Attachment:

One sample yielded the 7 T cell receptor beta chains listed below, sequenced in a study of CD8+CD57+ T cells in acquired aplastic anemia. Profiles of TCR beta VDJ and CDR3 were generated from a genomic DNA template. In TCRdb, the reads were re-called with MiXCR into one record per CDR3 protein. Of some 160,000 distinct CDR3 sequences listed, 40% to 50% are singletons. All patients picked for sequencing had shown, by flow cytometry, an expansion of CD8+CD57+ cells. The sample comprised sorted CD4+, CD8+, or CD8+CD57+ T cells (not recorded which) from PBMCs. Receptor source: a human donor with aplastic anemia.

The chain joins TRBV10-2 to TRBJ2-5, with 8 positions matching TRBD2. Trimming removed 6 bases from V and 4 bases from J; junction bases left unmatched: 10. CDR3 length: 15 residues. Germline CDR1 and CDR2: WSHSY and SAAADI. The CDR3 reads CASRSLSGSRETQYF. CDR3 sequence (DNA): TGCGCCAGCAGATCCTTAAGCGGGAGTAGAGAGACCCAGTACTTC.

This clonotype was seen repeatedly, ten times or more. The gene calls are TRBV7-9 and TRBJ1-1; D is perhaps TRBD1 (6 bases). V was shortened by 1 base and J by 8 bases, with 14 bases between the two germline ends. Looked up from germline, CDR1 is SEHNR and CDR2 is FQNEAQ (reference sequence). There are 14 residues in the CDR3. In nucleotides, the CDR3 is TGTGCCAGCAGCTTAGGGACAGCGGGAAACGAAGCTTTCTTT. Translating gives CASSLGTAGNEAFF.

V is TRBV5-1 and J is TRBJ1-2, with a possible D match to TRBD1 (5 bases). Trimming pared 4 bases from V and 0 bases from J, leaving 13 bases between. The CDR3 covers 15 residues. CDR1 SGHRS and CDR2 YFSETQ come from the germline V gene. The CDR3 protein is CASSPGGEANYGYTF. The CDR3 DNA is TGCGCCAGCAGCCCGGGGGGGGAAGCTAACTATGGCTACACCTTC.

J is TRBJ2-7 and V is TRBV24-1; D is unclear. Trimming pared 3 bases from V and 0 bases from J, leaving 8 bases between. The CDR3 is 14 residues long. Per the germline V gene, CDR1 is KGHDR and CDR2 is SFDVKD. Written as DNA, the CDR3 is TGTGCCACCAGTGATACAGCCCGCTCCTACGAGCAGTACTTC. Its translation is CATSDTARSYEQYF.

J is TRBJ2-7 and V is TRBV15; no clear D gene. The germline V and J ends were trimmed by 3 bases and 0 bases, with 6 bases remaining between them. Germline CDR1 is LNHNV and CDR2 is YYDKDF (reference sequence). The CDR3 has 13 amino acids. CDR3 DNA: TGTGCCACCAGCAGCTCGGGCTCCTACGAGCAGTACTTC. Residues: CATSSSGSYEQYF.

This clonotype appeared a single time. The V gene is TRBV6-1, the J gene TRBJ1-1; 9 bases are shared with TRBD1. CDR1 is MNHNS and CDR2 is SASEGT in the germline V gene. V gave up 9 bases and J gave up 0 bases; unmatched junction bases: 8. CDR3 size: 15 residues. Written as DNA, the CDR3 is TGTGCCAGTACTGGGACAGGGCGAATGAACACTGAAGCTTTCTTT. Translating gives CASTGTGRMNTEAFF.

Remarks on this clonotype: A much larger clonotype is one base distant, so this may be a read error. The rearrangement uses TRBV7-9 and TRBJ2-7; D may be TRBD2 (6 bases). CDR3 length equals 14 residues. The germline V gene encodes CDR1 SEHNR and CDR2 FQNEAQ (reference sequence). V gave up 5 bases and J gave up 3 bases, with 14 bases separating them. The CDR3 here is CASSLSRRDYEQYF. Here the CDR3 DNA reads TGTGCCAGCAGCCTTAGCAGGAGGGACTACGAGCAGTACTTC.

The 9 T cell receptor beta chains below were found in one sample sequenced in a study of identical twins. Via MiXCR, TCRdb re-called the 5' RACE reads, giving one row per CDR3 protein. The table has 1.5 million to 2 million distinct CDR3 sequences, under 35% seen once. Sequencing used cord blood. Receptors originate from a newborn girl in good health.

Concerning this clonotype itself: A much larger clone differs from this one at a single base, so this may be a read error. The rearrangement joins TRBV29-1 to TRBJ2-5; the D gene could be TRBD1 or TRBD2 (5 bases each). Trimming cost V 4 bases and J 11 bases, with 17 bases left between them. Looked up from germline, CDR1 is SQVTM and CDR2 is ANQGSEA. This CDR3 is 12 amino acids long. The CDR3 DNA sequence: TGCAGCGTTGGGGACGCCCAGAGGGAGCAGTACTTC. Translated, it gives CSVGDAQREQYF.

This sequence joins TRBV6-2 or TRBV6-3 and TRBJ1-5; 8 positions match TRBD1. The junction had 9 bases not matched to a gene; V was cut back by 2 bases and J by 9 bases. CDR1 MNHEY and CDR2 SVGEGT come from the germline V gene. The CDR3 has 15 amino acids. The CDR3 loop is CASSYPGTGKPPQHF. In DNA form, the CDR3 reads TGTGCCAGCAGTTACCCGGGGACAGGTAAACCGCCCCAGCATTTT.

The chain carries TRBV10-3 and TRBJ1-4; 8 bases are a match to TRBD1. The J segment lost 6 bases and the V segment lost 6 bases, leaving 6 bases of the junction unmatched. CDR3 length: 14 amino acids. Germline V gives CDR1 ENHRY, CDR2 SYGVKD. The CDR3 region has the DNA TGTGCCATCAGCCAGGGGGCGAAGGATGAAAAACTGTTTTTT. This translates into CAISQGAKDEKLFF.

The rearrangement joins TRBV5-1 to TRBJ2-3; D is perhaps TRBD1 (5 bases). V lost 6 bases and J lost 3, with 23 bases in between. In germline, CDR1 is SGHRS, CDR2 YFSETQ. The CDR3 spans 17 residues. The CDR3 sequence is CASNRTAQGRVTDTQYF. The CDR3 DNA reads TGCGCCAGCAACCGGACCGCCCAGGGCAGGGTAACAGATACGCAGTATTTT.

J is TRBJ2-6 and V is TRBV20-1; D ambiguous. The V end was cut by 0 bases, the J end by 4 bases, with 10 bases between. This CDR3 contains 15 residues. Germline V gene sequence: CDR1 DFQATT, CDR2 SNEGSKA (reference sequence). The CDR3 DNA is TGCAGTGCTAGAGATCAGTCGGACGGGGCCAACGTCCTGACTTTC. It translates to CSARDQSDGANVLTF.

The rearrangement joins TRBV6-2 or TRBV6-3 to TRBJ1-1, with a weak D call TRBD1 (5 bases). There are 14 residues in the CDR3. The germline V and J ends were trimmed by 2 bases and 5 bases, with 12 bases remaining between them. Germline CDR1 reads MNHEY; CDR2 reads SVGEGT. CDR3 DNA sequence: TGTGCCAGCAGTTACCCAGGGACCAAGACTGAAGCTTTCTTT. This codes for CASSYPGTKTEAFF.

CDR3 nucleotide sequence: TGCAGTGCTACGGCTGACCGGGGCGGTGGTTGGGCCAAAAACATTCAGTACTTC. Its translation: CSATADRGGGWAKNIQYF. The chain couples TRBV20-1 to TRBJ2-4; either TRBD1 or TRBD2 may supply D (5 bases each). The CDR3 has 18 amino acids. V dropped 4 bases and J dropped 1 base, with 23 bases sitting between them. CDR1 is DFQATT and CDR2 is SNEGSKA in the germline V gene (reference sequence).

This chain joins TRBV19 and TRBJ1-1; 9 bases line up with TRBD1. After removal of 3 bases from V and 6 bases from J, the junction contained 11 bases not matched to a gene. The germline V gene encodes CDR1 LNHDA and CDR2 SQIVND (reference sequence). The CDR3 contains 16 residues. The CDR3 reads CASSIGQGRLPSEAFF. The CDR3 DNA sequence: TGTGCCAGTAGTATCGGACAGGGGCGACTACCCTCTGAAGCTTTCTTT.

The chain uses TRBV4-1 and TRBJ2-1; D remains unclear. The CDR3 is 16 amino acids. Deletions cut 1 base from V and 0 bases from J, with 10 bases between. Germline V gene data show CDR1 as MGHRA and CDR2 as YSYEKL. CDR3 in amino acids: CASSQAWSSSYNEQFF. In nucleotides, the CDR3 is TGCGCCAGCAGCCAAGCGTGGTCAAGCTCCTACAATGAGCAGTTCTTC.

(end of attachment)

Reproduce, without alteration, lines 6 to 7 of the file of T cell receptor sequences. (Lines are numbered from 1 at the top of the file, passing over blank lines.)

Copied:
J is TRBJ2-7 and V is TRBV15; no clear D gene. The germline V and J ends were trimmed by 3 bases and 0 bases, with 6 bases remaining between them. Germline CDR1 is LNHNV and CDR2 is YYDKDF (reference sequence). The CDR3 has 13 amino acids. CDR3 DNA: TGTGCCACCAGCAGCTCGGGCTCCTACGAGCAGTACTTC. Residues: CATSSSGSYEQYF.

This clonotype appeared a single time. The V gene is TRBV6-1, the J gene TRBJ1-1; 9 bases are shared with TRBD1. CDR1 is MNHNS and CDR2 is SASEGT in the germline V gene. V gave up 9 bases and J gave up 0 bases; unmatched junction bases: 8. CDR3 size: 15 residues. Written as DNA, the CDR3 is TGTGCCAGTACTGGGACAGGGCGAATGAACACTGAAGCTTTCTTT. Translating gives CASTGTGRMNTEAFF.